This work investigates the accuracy of commonly used bed-load transport models when applied in combination with high-resolution Navier-Stokes solvers. Empirical bed-load models predict the transport rate of sediments based on the average bottom shear-stress, while eddy-resolving approaches allow for a space- and time-dependent description of the bottom shear-stress distribution. We discuss the effect that a fine-graining of the stress distribution provided by the flow solver has on the transport model prediction, and we examine the space and time scales at which the averaged values of the transport rate, obtained using the local stress distribution, converge to the transport rate predicted using the average stress. To this aim, we performed Direct Numerical Simulation of a channel flow and used the resulting database to mimic Wall-Resolved and Wall-Modelled Large-Eddy Simulations. We compared the prediction of several bed-load transport models to experimental measurements in order to identify and highlight the limitations that stem from the coupling of these models with eddy-resolving techniques. We find that for small values of the Shields parameter (ratio of viscous and gravitational forces) the fine spatial and temporal resolution of wall-resolved simulations can yield overestimation of the bed-load transport rate; whereas more coarse-grained methods, such as wall-modelled Large Eddy Simulation, result in improved predictions. We also show that a short-time averaging of the force exerted by the fluid on the sediments, which we tested in three different configurations (channel flow with smooth and rough walls and flow over an idealized two-dimensional river dune), improves the accuracy of the bed-load transport predictions, thus providing indications about the flow scales that control the transport process.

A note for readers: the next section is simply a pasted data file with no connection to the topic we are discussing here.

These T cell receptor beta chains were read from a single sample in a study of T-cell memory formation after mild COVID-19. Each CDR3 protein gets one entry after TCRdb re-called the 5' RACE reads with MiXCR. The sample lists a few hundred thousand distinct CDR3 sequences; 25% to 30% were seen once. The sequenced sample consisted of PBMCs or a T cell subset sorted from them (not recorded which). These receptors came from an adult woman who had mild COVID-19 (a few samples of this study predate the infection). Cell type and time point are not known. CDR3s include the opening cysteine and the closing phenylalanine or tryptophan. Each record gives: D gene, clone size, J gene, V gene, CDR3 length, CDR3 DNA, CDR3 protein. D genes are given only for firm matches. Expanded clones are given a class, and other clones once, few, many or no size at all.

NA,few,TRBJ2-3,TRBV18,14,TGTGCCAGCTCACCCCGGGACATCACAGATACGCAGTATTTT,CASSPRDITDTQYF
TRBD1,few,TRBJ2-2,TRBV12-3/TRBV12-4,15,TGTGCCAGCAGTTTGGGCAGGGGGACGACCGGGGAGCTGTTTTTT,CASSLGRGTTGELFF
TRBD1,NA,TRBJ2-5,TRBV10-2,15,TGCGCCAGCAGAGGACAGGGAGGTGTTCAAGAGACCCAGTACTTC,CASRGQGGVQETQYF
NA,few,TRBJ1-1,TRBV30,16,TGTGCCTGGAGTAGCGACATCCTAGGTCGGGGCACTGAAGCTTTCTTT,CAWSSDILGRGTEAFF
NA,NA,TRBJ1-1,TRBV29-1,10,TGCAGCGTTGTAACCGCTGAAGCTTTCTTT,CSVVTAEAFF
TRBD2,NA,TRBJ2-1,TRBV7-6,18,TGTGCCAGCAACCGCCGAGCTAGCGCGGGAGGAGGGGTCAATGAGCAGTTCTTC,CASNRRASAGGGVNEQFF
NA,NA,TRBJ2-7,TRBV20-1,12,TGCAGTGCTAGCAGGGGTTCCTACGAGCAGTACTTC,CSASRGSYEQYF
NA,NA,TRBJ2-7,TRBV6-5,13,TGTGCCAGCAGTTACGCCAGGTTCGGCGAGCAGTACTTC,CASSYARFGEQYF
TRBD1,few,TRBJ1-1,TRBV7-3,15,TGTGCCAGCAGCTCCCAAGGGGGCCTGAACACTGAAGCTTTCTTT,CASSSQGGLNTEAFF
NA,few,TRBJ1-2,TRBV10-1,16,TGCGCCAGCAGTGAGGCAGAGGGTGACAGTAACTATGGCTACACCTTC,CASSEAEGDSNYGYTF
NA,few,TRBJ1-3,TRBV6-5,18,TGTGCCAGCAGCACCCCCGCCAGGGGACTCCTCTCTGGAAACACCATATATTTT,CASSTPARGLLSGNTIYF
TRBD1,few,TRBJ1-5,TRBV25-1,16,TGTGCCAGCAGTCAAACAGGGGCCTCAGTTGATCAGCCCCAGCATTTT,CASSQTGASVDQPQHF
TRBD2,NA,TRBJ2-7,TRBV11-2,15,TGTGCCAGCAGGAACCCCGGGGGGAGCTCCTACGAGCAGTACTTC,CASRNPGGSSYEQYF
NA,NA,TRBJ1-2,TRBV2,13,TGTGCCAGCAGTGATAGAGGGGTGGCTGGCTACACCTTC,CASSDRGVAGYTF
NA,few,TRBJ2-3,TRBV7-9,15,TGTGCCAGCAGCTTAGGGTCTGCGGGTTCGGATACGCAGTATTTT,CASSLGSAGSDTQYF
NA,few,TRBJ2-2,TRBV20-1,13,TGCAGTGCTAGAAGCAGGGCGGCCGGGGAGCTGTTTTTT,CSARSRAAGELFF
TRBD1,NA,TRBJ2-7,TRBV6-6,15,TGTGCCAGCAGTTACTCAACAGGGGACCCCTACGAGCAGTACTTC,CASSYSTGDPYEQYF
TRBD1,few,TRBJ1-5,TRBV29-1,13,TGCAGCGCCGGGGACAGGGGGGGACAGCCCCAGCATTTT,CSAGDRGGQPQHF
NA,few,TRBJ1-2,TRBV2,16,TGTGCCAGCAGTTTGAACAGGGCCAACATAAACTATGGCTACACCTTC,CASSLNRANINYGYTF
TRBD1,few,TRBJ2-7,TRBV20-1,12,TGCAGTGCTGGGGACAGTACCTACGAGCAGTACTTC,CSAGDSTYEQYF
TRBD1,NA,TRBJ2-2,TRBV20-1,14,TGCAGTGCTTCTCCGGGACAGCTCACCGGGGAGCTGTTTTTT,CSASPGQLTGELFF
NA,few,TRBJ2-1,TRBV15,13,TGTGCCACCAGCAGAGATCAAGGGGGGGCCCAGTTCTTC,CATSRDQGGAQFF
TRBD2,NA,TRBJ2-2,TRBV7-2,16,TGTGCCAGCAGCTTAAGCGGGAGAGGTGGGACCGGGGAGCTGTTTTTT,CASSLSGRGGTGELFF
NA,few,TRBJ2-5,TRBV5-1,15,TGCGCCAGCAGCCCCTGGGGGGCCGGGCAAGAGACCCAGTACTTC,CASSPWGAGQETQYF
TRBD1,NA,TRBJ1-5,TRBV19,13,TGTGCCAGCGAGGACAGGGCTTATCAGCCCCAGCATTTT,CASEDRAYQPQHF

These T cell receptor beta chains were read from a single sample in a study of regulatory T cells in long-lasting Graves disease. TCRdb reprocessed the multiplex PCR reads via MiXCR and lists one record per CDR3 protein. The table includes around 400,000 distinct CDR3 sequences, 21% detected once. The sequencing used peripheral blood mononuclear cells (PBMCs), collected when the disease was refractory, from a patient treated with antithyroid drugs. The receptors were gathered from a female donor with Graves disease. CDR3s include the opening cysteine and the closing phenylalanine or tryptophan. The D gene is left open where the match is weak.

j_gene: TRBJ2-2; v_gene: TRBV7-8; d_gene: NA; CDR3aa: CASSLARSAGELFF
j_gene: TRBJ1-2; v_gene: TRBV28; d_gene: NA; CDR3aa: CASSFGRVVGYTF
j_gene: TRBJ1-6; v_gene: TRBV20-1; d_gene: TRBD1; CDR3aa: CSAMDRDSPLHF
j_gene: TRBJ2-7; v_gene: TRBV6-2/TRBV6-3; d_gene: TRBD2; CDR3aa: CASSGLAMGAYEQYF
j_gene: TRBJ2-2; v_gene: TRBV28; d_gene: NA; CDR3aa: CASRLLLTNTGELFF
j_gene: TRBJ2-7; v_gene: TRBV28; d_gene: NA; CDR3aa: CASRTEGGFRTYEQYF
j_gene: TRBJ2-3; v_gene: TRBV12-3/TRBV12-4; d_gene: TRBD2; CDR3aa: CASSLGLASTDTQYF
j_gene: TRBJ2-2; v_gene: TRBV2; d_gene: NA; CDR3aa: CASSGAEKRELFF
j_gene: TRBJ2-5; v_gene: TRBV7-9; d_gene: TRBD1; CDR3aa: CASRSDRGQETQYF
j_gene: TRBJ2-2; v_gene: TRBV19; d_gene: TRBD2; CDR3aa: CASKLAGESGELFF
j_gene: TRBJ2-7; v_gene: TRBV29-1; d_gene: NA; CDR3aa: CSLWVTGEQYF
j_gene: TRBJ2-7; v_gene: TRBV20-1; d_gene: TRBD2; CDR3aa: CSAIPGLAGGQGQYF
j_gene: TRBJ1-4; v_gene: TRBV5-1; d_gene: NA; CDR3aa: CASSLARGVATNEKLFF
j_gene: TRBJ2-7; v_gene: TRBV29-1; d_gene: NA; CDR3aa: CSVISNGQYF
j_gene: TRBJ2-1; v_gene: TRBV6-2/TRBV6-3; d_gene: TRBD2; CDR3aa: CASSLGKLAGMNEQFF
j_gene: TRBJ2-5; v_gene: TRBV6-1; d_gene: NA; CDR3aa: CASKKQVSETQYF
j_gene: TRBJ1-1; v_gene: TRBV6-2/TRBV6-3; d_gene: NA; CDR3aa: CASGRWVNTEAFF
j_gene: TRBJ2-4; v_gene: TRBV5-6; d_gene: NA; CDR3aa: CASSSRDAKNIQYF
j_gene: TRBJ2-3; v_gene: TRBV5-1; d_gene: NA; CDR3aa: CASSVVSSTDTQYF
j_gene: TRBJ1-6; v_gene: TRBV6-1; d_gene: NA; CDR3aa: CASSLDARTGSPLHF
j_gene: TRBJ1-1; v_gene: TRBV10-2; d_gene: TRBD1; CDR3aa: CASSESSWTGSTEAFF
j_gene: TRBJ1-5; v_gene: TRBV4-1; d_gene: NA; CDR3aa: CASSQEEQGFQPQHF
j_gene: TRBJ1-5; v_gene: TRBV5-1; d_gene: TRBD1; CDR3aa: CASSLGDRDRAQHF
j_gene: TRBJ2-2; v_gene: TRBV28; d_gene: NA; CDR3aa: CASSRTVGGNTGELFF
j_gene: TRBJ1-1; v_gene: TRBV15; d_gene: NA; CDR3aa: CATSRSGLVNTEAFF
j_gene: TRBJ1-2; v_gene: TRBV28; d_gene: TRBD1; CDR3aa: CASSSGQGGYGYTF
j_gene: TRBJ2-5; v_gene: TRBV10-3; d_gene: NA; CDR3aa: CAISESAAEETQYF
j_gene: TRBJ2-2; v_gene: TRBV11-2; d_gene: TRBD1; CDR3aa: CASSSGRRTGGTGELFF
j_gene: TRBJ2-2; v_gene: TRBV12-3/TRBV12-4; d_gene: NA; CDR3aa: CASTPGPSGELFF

Accuracy of bed-load transport models in eddy-resolving simulations

Marchioli C.;
2021

Abstract

This work investigates the accuracy of commonly used bed-load transport models when applied in combination with high-resolution Navier-Stokes solvers. Empirical bed-load models predict the transport rate of sediments based on the average bottom shear-stress, while eddy-resolving approaches allow for a space- and time-dependent description of the bottom shear-stress distribution. We discuss the effect that a fine-graining of the stress distribution provided by the flow solver has on the transport model prediction, and we examine the space and time scales at which the averaged values of the transport rate, obtained using the local stress distribution, converge to the transport rate predicted using the average stress. To this aim, we performed Direct Numerical Simulation of a channel flow and used the resulting database to mimic Wall-Resolved and Wall-Modelled Large-Eddy Simulations. We compared the prediction of several bed-load transport models to experimental measurements in order to identify and highlight the limitations that stem from the coupling of these models with eddy-resolving techniques. We find that for small values of the Shields parameter (ratio of viscous and gravitational forces) the fine spatial and temporal resolution of wall-resolved simulations can yield overestimation of the bed-load transport rate; whereas more coarse-grained methods, such as wall-modelled Large Eddy Simulation, result in improved predictions. We also show that a short-time averaging of the force exerted by the fluid on the sediments, which we tested in three different configurations (channel flow with smooth and rough walls and flow over an idealized two-dimensional river dune), improves the accuracy of the bed-load transport predictions, thus providing indications about the flow scales that control the transport process.
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Utilizza questo identificativo per citare o creare un link a questo documento: http://hdl.handle.net/11390/1207428
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